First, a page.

Constructing phenotype algorithms (PAs) is a primary method for both defining diseases and identifying subjects at risk for disease in observational research. While the role of PAs is crucial for effective, reproducible research, the ability to complete detailed PA evaluations has traditionally been limited due to both cost and efficiency.
Lead author Joel Swerdel provided a potential solution to this challenge in PheValuator: Development and evaluation of a phenotype algorithm evaluator, published in the latest issue of the Journal of Biomedical Informatics. Utilizing tools within the OHDSI Network, the research team developed a method that showed promise for reliable phenotype evaluation without reliance on manual review of patient data.
The results were promising for the future use of PheValuator as a means to efficiently evaluate phenotype algorithms. The research demonstrated the use of the tool on four phenotypes, two acute phenotypes, myocardial infarction and cerebral infarction, and two chronic phenotypes, atrial fibrillation and chronic kidney disease. They evaluated four PAs for each phenotype on five databases, four insurance claims databases and one electronic health record database. (Specific tables for each of the four phenotypes are available in the paper.)
Evaluation of such performance characteristics of PAs would have invaluable benefits to researchers. The tool would also allow researchers to compare various phenotype algorithms and select one with appropriate characteristics for a particular study.
The PheValuator results also compared favorably to results from previous PA validation studies across the four phenotypes.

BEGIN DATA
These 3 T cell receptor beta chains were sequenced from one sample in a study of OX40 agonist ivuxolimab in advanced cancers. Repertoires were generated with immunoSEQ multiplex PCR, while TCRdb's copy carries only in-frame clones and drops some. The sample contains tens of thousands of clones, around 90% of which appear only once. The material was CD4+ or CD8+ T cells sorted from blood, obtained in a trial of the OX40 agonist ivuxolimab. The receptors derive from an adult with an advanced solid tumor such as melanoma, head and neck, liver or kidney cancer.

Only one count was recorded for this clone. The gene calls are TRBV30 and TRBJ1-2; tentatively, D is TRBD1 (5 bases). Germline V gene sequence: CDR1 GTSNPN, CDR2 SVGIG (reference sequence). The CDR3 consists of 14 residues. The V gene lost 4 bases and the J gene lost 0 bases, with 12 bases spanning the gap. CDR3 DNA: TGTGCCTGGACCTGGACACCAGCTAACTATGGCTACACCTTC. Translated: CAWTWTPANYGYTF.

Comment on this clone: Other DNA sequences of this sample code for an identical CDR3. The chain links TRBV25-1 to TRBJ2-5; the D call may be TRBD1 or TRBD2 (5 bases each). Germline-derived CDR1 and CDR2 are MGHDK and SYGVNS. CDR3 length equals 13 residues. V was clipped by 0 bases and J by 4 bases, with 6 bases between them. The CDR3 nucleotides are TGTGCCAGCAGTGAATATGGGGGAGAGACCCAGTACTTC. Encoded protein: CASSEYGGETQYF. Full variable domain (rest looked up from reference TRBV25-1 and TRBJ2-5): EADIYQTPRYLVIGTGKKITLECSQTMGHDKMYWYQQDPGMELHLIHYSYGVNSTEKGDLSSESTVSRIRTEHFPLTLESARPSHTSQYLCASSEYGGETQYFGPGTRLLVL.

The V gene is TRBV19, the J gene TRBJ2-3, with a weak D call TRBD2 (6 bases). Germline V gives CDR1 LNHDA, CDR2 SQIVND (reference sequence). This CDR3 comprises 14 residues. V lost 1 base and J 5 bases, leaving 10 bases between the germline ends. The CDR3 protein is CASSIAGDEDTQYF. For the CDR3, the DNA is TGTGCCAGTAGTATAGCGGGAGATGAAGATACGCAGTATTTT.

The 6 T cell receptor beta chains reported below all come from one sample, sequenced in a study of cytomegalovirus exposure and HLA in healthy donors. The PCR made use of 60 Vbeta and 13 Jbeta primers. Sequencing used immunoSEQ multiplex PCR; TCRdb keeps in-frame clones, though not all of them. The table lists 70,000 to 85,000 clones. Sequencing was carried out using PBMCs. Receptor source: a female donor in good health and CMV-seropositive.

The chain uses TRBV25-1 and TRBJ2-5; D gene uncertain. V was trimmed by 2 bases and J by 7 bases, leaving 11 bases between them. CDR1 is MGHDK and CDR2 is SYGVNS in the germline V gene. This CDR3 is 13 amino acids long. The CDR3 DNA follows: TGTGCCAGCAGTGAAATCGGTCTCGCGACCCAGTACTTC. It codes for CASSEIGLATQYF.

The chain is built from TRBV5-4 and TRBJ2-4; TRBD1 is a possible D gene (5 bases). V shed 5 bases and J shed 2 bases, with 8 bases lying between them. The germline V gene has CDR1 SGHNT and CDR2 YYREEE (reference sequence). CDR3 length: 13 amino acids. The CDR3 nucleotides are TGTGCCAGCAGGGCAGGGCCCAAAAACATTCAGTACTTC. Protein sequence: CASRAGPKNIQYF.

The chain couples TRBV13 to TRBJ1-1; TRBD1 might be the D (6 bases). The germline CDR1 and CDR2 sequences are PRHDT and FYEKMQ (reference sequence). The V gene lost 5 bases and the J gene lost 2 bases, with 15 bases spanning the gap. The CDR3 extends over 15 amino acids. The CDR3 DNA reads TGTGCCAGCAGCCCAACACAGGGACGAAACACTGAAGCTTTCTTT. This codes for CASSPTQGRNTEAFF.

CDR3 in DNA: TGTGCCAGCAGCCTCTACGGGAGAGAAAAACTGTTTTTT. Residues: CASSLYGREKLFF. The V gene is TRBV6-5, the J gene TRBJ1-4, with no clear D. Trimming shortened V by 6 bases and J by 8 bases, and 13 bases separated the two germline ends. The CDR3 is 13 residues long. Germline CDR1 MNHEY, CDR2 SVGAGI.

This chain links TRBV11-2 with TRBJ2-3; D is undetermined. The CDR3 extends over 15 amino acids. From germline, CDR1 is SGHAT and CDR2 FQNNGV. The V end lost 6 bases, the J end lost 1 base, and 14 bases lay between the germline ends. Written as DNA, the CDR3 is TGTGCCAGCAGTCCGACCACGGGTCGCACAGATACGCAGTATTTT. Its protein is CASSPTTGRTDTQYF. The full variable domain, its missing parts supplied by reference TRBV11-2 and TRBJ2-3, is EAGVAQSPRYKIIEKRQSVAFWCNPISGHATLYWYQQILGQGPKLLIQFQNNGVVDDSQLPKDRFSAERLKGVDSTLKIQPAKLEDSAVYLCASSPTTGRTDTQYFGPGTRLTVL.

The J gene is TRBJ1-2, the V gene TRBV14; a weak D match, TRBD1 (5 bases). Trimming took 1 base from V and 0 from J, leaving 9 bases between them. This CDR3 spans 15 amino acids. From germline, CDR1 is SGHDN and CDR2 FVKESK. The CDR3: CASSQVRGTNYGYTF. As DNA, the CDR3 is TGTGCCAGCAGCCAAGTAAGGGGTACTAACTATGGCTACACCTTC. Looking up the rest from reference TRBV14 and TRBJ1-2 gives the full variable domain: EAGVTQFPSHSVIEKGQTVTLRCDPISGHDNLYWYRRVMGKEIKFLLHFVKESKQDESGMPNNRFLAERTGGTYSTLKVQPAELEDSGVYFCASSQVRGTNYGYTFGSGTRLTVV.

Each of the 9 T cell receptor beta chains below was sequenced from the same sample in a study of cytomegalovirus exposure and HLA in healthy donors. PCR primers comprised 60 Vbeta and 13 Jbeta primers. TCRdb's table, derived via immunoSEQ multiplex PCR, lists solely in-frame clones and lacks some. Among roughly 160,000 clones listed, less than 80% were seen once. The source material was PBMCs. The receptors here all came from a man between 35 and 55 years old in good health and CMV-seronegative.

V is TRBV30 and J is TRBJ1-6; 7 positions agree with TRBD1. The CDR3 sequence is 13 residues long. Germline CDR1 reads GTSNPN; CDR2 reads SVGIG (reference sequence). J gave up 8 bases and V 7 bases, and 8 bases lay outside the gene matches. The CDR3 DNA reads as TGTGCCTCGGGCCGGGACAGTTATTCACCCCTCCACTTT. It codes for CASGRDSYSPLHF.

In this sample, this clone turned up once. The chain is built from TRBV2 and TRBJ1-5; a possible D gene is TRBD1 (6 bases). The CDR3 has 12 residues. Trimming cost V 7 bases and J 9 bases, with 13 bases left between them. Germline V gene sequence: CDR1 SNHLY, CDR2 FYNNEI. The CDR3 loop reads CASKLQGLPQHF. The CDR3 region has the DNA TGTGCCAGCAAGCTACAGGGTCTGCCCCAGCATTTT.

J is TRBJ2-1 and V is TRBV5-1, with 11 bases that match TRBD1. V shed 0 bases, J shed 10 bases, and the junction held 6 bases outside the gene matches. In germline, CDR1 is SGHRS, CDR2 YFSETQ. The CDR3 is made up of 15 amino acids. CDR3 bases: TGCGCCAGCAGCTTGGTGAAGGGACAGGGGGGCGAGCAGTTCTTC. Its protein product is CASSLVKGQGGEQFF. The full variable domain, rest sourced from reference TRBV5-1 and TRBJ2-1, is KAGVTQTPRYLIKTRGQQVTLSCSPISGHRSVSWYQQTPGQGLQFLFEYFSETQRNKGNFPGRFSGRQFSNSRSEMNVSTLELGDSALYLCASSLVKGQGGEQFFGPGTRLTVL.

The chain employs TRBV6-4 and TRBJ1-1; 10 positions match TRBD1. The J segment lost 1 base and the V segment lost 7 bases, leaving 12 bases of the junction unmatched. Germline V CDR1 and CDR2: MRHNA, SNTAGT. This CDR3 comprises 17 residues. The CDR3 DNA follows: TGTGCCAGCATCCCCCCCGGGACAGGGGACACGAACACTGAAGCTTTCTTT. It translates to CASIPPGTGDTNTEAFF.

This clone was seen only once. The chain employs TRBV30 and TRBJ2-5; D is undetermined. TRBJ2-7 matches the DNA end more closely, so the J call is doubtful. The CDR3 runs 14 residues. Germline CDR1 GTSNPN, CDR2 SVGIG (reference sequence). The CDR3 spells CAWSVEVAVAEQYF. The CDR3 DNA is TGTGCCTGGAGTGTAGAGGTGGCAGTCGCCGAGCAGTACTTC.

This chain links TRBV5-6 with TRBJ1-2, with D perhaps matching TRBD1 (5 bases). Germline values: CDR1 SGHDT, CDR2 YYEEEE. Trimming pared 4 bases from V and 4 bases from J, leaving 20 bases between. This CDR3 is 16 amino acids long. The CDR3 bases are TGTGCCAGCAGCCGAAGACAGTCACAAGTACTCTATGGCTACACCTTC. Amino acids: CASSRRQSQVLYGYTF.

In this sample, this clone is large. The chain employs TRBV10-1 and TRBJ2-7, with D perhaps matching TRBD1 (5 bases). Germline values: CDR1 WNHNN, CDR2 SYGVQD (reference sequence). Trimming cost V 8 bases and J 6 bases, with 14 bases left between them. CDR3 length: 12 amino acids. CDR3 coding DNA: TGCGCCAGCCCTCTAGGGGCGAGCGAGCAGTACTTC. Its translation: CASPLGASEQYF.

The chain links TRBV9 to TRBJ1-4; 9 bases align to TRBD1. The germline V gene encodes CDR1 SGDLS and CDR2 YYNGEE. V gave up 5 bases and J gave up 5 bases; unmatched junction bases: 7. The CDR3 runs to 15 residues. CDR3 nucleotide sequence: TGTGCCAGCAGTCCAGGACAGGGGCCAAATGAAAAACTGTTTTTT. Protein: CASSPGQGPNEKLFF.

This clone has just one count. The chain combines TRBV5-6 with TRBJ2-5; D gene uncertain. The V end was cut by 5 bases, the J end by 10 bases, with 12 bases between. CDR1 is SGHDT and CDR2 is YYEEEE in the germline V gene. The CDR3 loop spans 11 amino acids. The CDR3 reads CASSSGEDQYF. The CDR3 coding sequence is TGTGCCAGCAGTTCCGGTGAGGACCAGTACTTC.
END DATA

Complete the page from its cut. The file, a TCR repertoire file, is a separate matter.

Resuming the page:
“We think the use of PheValuator can significantly improve the way we do observational research,” Swerdel said. “We’ll no longer have to guess if we are using the right phenotype algorithm for our work. Eventually we think the output from the tool will be used to allow us to account for and then remove some of the bias that is inherent in observational studies, thereby improving the overall quality and reproducibility of these studies.”
Developing PheValuator (which is available for implementation through GitHub) required the development of a predictive model for a phenotype, which was done through utilization of the OHDSI PatientLevelPrediction (PLP) R package. Following the creation of extremely specific (“xSpec”) and sensitive cohorts, the researchers formed a diagnostic prediction model that helped determine the probability of a phenotype for each individual within a large group.
Testing PheValuator required the conversion of five significant datasets to the OMOP common data model (CDM), which standardizes both structure and content of the observational data. The four-step process for ensuring data quality in the conversion is available within the paper.
The research team notes that future work can both improve the predictive modeling approach and further validate the approach using additional phenotypes and data sources. The current results, however, indicate a potentially useful tool for future observational research.